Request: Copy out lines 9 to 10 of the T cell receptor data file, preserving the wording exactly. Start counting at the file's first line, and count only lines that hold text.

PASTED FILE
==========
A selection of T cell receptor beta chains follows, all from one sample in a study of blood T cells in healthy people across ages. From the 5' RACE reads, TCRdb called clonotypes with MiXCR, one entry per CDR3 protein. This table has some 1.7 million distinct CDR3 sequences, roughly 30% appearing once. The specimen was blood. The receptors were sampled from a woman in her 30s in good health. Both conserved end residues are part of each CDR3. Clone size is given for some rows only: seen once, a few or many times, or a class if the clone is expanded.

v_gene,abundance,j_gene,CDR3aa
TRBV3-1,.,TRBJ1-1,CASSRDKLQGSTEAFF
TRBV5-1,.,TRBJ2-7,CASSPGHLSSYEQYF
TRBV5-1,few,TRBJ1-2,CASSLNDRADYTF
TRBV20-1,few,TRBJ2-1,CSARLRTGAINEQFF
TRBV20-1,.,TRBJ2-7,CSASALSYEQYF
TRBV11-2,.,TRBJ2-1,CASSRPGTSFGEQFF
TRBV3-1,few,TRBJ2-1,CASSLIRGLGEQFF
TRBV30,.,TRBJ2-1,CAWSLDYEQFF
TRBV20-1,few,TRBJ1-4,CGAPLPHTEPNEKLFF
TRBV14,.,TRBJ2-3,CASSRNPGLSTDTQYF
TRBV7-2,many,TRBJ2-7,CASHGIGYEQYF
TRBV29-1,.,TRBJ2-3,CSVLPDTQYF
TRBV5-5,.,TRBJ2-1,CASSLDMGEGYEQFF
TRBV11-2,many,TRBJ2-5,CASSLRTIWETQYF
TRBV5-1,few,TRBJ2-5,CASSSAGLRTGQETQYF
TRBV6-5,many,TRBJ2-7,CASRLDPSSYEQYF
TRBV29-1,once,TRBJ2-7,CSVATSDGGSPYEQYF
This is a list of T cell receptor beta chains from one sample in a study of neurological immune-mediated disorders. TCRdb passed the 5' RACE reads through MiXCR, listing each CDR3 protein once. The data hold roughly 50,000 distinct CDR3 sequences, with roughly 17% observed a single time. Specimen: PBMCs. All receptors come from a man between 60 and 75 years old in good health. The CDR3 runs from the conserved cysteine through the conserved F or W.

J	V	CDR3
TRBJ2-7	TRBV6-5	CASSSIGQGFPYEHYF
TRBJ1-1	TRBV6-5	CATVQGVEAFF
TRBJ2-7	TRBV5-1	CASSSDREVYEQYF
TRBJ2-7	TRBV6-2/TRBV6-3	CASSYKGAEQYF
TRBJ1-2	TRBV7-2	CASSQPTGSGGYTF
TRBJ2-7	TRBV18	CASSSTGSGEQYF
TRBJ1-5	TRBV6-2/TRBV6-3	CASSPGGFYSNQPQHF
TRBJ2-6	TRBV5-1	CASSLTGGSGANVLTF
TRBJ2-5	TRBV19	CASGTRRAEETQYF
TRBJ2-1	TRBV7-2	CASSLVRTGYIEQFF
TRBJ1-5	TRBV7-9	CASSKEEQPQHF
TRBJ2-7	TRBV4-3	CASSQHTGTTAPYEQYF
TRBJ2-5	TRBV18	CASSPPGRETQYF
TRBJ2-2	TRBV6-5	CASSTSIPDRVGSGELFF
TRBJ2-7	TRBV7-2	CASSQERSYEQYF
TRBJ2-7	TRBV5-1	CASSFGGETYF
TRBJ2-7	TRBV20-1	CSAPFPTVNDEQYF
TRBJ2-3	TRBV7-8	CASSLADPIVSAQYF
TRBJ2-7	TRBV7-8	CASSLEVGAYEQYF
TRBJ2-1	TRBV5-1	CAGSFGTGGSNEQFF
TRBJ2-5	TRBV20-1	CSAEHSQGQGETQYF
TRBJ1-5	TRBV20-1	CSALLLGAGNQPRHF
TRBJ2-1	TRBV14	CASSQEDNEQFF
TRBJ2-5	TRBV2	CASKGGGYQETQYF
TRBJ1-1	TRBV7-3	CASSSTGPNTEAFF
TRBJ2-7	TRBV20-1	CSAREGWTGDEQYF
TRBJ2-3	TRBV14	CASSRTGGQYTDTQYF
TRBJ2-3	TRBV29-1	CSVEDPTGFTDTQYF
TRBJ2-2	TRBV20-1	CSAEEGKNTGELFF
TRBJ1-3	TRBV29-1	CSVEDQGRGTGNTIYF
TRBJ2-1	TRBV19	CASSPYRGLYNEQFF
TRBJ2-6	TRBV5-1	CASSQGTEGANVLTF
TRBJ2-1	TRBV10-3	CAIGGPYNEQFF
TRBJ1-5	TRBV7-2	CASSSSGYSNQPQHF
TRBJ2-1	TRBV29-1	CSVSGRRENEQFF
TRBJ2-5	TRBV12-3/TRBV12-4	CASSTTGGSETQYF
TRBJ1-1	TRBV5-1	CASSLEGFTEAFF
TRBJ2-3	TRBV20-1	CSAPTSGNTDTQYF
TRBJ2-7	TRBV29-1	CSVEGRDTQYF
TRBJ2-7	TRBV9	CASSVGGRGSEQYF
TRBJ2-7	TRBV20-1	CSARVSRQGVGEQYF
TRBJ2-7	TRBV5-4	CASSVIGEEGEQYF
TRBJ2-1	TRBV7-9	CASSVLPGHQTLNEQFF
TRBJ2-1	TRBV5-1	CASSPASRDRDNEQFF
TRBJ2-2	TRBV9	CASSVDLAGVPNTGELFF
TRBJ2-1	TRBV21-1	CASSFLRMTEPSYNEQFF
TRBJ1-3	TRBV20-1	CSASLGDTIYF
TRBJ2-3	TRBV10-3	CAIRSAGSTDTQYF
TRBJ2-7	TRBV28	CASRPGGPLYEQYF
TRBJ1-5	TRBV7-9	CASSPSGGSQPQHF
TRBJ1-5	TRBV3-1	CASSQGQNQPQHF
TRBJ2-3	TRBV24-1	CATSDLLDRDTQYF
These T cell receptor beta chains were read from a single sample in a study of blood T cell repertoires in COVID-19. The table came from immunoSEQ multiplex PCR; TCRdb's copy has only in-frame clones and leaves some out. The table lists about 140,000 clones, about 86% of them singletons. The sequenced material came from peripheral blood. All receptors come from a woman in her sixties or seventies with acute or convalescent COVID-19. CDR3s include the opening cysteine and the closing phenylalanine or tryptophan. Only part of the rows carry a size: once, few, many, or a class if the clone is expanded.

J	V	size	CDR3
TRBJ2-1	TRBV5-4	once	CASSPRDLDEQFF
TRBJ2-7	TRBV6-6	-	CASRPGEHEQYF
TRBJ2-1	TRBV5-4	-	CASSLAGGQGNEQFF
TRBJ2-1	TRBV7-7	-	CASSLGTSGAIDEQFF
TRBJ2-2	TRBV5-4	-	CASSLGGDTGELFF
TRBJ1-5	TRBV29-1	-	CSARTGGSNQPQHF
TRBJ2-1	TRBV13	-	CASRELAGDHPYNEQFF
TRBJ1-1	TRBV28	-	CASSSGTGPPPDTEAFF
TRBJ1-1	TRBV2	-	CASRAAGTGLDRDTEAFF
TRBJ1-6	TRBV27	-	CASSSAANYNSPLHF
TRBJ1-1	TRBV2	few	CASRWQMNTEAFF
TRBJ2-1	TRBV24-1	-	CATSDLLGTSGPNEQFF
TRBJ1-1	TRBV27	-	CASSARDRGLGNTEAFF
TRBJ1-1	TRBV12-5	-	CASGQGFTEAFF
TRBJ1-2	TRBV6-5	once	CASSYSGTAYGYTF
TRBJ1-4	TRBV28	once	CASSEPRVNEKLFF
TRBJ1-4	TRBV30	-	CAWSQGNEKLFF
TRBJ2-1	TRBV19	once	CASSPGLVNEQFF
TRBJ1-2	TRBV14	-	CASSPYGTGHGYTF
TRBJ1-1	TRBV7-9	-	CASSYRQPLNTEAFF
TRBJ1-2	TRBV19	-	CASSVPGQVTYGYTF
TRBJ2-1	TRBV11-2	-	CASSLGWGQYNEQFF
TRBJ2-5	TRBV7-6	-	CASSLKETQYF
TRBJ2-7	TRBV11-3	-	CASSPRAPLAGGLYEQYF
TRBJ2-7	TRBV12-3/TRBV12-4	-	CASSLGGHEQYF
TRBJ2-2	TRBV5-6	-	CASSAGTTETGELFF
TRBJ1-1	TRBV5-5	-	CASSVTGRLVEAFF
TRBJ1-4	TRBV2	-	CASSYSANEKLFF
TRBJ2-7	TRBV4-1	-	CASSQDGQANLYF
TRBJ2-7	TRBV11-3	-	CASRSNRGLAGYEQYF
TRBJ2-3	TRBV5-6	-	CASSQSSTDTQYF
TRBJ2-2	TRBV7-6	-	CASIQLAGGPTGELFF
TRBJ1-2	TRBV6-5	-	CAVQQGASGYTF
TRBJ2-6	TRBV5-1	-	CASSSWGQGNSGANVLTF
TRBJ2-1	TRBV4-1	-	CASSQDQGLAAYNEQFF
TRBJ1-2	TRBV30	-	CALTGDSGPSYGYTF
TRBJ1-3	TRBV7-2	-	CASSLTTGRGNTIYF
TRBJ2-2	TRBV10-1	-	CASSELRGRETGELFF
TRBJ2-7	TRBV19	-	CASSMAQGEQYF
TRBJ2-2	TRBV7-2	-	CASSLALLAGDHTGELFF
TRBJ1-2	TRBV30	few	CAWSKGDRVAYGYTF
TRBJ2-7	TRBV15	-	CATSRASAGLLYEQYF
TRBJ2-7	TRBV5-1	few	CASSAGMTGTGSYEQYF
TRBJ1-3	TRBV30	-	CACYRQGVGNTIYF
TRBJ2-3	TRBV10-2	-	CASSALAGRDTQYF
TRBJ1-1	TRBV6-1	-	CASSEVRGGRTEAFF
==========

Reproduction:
TRBV3-1,few,TRBJ2-1,CASSLIRGLGEQFF
TRBV30,.,TRBJ2-1,CAWSLDYEQFF